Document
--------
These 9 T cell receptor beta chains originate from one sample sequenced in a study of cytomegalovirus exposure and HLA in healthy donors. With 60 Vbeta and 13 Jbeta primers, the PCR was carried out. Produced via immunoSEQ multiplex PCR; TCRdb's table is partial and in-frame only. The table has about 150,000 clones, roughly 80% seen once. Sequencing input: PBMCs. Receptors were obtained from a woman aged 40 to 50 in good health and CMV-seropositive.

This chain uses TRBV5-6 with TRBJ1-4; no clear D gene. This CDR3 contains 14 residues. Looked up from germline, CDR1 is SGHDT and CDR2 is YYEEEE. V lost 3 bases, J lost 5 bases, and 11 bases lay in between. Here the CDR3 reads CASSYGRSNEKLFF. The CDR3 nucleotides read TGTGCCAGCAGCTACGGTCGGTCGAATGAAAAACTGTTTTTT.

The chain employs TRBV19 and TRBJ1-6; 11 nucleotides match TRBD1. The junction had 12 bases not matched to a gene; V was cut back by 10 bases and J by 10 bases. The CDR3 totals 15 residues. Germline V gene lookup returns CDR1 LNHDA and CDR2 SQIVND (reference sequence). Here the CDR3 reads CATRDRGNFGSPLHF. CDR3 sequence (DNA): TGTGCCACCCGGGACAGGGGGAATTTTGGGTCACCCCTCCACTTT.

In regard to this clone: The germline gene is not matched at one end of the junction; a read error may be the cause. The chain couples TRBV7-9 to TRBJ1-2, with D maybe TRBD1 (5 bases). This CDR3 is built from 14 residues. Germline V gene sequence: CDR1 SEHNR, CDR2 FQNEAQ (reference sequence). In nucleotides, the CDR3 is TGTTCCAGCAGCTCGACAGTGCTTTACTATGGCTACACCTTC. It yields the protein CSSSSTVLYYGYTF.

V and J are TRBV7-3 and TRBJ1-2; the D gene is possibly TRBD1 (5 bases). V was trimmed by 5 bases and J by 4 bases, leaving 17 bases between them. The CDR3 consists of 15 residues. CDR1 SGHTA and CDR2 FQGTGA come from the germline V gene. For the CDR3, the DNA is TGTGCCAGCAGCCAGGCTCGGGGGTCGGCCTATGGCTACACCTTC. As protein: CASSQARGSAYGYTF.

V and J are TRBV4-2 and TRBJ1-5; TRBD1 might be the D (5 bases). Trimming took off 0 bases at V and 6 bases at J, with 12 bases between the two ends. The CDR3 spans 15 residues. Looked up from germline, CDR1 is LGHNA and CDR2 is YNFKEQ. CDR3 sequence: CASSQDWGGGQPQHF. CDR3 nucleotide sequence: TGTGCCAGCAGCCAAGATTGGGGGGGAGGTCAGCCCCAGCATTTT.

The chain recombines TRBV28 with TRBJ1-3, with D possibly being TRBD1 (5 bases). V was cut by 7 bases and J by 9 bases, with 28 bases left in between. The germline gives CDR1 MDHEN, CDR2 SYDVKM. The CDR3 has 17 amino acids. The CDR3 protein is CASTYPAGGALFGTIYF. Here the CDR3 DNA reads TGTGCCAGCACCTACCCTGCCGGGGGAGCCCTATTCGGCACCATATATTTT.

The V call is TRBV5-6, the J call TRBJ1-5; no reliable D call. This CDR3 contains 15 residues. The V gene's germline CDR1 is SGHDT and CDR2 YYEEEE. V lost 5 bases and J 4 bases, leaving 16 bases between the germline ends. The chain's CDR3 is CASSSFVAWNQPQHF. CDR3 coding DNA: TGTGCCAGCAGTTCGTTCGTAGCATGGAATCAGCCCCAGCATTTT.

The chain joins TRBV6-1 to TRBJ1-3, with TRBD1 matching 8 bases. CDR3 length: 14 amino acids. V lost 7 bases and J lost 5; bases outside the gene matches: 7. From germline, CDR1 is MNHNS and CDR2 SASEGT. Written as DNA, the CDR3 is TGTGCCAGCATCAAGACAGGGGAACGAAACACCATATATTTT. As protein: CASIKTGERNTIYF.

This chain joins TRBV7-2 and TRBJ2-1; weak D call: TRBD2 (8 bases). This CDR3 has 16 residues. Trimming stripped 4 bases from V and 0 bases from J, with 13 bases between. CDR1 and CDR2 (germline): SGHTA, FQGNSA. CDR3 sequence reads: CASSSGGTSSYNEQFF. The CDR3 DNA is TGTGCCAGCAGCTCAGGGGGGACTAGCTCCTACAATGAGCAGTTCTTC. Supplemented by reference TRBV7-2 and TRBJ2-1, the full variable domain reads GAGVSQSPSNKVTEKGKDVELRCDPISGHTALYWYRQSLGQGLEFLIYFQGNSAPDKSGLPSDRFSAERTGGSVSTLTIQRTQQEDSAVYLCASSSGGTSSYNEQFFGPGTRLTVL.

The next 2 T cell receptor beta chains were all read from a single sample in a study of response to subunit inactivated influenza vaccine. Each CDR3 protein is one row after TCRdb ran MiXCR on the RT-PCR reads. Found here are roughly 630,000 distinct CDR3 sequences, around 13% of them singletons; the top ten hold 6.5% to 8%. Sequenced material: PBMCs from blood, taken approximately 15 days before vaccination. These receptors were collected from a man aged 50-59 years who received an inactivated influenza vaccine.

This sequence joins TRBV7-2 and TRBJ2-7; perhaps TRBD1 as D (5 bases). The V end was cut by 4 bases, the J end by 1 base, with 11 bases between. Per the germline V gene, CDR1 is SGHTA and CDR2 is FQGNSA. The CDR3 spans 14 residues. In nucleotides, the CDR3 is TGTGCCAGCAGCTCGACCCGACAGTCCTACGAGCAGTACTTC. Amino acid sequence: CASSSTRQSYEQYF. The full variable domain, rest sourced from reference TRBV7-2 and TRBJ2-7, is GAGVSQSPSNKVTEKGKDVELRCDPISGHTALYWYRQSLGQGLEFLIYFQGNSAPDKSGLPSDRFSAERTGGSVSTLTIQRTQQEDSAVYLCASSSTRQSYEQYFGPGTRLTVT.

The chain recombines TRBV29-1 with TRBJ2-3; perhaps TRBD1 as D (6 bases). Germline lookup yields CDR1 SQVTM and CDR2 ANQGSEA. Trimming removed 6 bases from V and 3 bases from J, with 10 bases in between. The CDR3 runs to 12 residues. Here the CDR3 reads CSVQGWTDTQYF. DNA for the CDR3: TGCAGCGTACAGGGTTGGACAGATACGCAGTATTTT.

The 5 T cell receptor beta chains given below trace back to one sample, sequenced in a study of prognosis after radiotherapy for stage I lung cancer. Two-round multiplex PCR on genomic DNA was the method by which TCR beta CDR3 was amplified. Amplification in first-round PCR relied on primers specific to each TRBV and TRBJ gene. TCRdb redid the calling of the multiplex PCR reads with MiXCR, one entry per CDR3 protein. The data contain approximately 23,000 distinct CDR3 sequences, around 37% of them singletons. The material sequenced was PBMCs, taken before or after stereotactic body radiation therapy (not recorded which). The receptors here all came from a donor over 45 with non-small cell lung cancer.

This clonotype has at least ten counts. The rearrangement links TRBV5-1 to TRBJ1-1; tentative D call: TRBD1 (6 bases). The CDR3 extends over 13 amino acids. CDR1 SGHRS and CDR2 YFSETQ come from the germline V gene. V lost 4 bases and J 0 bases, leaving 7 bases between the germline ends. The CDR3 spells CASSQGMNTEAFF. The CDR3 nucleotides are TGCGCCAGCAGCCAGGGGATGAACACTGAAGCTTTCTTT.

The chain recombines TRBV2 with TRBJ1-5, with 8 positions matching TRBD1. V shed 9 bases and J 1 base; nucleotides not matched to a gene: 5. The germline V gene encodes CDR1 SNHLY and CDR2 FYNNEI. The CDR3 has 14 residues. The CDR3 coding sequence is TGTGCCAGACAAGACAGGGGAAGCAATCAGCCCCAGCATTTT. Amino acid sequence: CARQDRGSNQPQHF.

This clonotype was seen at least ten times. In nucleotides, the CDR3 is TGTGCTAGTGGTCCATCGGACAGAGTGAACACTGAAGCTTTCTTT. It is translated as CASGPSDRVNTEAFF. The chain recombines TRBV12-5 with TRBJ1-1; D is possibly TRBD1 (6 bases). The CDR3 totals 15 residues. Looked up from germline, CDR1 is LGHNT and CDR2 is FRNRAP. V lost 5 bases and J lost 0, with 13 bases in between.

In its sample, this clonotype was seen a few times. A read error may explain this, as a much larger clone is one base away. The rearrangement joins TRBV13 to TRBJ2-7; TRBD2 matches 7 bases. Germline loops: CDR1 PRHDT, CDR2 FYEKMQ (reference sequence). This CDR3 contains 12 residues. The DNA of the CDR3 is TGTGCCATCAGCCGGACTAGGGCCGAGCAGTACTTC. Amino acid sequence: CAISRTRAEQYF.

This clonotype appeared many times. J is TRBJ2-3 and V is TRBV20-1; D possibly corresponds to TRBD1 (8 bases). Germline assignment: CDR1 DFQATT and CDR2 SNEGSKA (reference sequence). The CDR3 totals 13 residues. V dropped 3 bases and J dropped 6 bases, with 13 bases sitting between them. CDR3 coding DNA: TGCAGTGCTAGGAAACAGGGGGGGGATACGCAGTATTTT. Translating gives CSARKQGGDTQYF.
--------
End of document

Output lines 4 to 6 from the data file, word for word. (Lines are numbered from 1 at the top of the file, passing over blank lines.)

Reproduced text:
In regard to this clone: The germline gene is not matched at one end of the junction; a read error may be the cause. The chain couples TRBV7-9 to TRBJ1-2, with D maybe TRBD1 (5 bases). This CDR3 is built from 14 residues. Germline V gene sequence: CDR1 SEHNR, CDR2 FQNEAQ (reference sequence). In nucleotides, the CDR3 is TGTTCCAGCAGCTCGACAGTGCTTTACTATGGCTACACCTTC. It yields the protein CSSSSTVLYYGYTF.

V and J are TRBV7-3 and TRBJ1-2; the D gene is possibly TRBD1 (5 bases). V was trimmed by 5 bases and J by 4 bases, leaving 17 bases between them. The CDR3 consists of 15 residues. CDR1 SGHTA and CDR2 FQGTGA come from the germline V gene. For the CDR3, the DNA is TGTGCCAGCAGCCAGGCTCGGGGGTCGGCCTATGGCTACACCTTC. As protein: CASSQARGSAYGYTF.

V and J are TRBV4-2 and TRBJ1-5; TRBD1 might be the D (5 bases). Trimming took off 0 bases at V and 6 bases at J, with 12 bases between the two ends. The CDR3 spans 15 residues. Looked up from germline, CDR1 is LGHNA and CDR2 is YNFKEQ. CDR3 sequence: CASSQDWGGGQPQHF. CDR3 nucleotide sequence: TGTGCCAGCAGCCAAGATTGGGGGGGAGGTCAGCCCCAGCATTTT.